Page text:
The new Glass Animals single Agnes documents a quite painful tale of a break up, and apparently is a personal story for lead singer Dave Bayley.
“There are varying degrees of autobiography and my own life in each song I write,” he says, “but for the most part, that stuff is buried and clouded in fiction or blended with other peoples’ lives that I’ve heard about in taxis or at parties or on the street. But there is one song that stands apart from the rest. It is the most truthful, honest, and personal story i have ever written, and that song is Agnes.”
To get across the sense of grief and sadness in the song in the promo, director Eoin Glaister struck on the idea of using the centrifuge machine. “In searching for ways to explore the weight of grief, I remembered my grandfather used to perform tests on a human centrifuge,” he says. “Essentially it’s an extremely large bit of kit that spins around very quickly. As it does so it subjects its occupants to increased levels of G-force. The faster you go, the heavier you become. On the day Dave described this feeling as like having an elephant sat on his chest. It was emotional. Appropriately so.”
With the camera closely trained on Bayley’s face, the video is a little reminiscent of that other video endurance test, Radiohead’s promo for No Surprises, where Thom Yorke’s face is submerged underwater. As in that film, the Agnes video results in some powerful facial expressions.
“You sit in a small egg-like pod about the size of a horse which hangs off a 50 foot steel horizontal frame,” says Bayley of the centrifuge set up. “It looks like something out of a Bond villain’s lair. It’s claustrophobic and uncomfortable and also incredibly hot.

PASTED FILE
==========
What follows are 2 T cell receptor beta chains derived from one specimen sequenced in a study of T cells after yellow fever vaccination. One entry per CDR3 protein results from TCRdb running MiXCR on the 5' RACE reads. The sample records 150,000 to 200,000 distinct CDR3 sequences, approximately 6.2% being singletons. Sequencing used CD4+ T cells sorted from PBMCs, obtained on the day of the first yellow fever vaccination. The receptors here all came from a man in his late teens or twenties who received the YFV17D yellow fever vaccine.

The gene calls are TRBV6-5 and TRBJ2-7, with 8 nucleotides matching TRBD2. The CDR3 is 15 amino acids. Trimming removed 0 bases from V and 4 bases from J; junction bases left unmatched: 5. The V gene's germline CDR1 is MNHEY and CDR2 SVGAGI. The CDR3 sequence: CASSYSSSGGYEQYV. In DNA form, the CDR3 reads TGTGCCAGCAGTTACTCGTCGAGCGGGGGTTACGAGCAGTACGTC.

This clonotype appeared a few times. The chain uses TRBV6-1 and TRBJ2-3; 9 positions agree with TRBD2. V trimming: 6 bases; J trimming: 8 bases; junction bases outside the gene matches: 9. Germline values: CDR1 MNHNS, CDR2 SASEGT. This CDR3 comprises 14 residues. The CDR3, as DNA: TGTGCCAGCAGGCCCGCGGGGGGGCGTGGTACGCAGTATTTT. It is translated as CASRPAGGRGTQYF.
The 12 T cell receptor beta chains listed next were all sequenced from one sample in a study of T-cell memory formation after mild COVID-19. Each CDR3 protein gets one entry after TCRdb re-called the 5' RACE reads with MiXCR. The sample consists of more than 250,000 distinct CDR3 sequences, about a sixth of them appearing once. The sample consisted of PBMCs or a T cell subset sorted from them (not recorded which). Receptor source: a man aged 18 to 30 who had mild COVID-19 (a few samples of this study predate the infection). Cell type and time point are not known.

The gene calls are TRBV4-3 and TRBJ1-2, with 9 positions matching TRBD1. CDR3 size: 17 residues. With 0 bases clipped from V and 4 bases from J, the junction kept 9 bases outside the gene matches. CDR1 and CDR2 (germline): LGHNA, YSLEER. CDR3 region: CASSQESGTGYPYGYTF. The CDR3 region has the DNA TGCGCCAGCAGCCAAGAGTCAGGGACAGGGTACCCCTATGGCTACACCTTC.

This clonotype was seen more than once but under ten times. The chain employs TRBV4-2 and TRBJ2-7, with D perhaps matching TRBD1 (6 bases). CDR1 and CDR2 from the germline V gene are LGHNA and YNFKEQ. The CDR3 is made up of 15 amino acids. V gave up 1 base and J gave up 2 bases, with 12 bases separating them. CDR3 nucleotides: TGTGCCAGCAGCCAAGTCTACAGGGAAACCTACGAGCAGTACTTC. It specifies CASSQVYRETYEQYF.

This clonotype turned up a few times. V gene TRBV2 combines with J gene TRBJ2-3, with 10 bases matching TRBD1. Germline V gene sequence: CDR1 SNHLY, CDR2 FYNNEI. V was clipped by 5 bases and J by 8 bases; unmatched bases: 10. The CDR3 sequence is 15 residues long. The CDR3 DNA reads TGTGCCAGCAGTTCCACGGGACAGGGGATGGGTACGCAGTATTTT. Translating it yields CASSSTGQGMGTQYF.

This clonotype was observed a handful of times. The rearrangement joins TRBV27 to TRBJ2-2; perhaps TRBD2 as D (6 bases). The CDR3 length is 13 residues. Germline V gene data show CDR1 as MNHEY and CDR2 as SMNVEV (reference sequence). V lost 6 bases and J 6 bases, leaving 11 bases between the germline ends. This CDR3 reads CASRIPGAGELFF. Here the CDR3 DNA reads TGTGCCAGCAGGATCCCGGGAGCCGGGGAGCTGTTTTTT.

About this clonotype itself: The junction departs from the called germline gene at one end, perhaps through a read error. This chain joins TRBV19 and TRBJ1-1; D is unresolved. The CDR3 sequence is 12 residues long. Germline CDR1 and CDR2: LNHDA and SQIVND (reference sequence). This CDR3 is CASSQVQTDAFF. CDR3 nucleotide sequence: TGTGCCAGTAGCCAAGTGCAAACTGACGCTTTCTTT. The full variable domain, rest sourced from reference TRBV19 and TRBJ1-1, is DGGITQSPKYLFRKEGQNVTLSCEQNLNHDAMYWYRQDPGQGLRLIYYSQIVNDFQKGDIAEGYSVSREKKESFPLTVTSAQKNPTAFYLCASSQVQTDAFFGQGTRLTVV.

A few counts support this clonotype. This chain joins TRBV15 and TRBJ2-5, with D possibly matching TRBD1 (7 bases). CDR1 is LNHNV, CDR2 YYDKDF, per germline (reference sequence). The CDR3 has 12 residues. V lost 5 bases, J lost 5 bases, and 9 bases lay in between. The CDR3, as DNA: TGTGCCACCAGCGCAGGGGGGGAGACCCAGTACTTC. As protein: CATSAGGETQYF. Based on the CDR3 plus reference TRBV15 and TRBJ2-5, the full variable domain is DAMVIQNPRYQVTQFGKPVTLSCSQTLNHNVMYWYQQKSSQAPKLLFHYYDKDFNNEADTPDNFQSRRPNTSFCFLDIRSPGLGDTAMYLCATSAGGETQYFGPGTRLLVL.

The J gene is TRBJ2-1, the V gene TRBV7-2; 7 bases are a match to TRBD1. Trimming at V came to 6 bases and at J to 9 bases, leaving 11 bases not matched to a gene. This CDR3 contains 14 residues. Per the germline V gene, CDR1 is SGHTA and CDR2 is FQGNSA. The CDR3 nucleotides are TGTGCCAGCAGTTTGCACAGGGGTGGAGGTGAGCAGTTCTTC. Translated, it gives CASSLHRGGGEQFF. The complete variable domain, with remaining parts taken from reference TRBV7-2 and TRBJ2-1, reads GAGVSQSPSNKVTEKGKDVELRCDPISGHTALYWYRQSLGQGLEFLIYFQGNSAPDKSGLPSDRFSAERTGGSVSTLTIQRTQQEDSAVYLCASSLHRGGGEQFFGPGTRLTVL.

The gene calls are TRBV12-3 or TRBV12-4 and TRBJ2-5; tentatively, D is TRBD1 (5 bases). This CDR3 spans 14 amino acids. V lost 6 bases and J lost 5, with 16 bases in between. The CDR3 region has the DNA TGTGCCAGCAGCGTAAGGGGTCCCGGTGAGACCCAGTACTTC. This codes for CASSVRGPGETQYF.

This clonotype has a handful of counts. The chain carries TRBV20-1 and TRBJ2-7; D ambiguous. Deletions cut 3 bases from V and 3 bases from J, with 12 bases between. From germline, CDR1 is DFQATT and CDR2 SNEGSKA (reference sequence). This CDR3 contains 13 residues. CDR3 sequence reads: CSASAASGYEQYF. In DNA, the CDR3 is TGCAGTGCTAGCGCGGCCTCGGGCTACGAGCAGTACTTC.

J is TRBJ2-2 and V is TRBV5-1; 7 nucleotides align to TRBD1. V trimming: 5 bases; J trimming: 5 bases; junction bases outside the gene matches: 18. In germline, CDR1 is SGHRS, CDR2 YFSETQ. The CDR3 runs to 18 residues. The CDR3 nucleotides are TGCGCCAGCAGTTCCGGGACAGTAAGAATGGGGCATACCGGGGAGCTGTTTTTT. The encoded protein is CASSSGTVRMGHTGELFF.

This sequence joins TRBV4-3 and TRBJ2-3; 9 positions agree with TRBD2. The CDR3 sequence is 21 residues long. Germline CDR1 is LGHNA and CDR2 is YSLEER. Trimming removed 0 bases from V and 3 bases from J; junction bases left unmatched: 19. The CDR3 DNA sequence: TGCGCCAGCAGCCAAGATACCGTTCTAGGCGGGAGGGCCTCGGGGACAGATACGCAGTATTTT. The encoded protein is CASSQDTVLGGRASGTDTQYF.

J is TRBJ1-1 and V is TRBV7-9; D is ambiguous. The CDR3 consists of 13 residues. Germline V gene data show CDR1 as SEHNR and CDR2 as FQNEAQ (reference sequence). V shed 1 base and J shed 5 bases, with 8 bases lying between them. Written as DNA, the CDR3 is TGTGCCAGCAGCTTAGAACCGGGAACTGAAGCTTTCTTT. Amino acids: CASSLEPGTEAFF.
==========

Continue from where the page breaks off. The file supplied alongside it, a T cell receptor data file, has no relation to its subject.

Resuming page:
“Slowly the whole thing starts to rotate like a helicopter blade. Faster and faster until every part of you becomes crushed under the extreme gravity. It’s like being slowly sat on by an elephant, or like your whole body being punched in slow motion. You have to flex every muscle and use every ounce of strength you have to keep going. Breathing requires serious effort. Movement becomes incredibly strained and almost painful.
“The blood rushes from your brain making it impossible to think rationally or focus,” he continues. “Your eyes are also drained and you get tunnel vision … only able to see small circles of the world directly in front of you and your sight goes completely greyscale, no more colour. Your balance and spatial awareness goes and the world begins to spin like you’ve had way too much to drink. But the most striking thing is the way that the machine pulls on your heart. You can actually feel it struggling to beat and changing shape … flattening inside of your chest. It’s similar to that horrible sinking, tugging heartache that comes only with complete and overwhelming sadness. And then you pass out.
“We ran the centrifuge 18 times while I tried to sing along to a song which I find difficult to listen to at the best of times.”
Agnes is on the Glass Animals album How To Be A Human Being, which was recently shortlisted for the Hyundai Mercury Music Prize. Read our previous interview with Bayley about the album artwork here.